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What would be the best rifle caliber for Prairie dogs to shooting it for deer?
i'm probably going to have someone disagree but i have pictures to back them up prairie dog at 700+ whitetail doe @ 429 mule doe @ 507 antelope doe @ 398 all with .22-250 1 shot none ran more than 15 yards if they did run. but another top choice would be a 6mm
I would say a .204 or a 22-250. But if your shooting alot I would recommend a .223, less expense when it comes to ammo.
.600 Nitro......;)!!!! No, I would say .243, 6mm, .308....cant go wrong with any of them. :)!!!!
22 hours and 15 min. until deer opener!!!! :D!!!
My head isn't on straight today, deer hunitng on my mind. My answer was obvously geared towards prarie dogs only. .204 is not a legal caiber for deer. I'm sure you know this, just clarifying to cover my a$$.....
.243 is a great combo gun though, as Mr. Jiffy said....... :)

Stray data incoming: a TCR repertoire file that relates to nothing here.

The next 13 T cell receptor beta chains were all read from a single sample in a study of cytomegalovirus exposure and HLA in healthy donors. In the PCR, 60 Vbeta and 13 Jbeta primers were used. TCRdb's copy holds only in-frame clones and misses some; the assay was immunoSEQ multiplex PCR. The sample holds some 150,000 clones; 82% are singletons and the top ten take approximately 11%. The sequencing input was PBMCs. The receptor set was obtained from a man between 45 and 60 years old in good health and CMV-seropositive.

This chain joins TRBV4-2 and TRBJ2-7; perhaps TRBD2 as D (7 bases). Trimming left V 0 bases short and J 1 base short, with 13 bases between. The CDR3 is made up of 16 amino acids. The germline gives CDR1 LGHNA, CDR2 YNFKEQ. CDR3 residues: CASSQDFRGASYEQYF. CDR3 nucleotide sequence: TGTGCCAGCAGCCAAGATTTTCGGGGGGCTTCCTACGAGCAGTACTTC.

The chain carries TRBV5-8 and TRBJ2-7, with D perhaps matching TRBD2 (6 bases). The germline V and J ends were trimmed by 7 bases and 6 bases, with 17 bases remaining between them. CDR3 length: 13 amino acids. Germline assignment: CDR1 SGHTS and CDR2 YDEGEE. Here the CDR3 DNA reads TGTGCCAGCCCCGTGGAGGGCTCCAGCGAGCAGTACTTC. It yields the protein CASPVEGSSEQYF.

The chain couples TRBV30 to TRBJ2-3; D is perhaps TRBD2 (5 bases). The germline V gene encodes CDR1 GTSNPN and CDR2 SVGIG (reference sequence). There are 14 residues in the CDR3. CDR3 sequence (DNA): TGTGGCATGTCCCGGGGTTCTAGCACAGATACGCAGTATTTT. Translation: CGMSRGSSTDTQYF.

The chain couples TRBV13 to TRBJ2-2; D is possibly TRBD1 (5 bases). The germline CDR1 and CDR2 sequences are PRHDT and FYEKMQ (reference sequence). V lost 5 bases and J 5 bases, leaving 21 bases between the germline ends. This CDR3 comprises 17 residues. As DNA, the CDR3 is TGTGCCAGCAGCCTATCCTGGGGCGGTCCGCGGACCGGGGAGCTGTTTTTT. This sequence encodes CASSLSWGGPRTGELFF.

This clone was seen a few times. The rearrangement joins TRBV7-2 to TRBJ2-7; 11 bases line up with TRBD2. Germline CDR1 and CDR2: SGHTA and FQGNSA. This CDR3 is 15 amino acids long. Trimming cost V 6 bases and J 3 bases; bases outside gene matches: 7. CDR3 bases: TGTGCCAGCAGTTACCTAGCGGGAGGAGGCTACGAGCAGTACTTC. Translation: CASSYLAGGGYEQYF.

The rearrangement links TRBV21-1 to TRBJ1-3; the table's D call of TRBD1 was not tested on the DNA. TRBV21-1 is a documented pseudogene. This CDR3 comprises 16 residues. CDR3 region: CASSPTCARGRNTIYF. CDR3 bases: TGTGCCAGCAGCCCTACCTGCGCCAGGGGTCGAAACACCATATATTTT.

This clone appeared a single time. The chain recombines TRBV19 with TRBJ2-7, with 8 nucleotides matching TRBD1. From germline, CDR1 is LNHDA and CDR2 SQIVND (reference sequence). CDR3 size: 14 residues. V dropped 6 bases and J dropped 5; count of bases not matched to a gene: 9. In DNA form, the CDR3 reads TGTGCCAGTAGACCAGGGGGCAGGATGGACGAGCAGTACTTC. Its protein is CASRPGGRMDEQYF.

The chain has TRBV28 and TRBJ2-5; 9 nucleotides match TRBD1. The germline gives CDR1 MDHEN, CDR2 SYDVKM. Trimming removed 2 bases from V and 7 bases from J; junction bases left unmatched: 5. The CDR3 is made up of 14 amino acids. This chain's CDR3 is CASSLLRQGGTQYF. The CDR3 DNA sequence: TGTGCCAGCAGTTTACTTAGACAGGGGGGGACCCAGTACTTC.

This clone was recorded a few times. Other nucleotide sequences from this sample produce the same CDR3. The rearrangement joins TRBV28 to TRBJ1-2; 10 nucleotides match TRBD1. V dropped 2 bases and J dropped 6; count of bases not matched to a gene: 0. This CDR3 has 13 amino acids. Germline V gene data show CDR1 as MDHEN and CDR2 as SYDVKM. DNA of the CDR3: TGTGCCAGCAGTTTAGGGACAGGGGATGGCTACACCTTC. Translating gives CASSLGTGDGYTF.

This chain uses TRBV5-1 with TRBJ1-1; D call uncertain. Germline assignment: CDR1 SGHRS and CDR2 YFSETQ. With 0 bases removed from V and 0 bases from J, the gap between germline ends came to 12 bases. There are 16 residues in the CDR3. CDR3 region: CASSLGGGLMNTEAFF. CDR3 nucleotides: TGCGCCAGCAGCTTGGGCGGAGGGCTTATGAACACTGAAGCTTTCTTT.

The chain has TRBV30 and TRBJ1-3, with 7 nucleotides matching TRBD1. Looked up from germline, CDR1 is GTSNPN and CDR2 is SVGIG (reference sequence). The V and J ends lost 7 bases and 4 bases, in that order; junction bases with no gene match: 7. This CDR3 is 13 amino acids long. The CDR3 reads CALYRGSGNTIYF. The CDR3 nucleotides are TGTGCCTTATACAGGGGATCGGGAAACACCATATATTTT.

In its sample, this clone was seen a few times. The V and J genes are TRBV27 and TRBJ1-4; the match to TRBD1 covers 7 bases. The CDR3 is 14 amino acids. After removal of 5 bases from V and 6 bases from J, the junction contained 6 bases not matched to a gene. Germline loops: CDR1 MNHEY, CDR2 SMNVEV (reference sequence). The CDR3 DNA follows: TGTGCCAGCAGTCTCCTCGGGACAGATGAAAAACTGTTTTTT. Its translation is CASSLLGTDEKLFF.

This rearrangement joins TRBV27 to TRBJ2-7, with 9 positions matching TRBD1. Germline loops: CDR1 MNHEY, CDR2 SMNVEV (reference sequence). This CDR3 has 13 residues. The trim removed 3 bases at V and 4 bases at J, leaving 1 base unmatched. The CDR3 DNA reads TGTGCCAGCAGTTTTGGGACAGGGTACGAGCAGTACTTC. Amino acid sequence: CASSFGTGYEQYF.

My vote would go to the .25-06, especially if deer are on the menu. I
know *some* folks have good to great results with the 6mms and .22s
on deer, but they tend to be quite experienced hunters and better than
average marksmen. Have had to trail and follow up *way* too many deer
hit with the smaller calibres, where a less experienced hunter has either
misplaced the shot slightly, or used an unsuitable bullet and had it blow
on the shoulder. The more toward the varmint end of the spectrum you
go, IMHO, the more precisely you have to place the shot, or it's going to
be a *long* day trying to catch up to a wounded animal. For smaller than
deer, the 6mms and larger .22s are OK, but once you get to deer, you
really need to have had some hunting experience under your belt, and
be able to place your shots with precision to use them effectively and
humanely. (again, IMHO)
Some say the .25-06 is too much for prairie dogs, but with the 75 gr.
Hornady V-max, it's as good as any of the 6mms. Recoil is quite
moderate, even with 120 gr. deer loads, and won't bother any but the
most sensitive shoulder. With varmint loads, there isn't much difference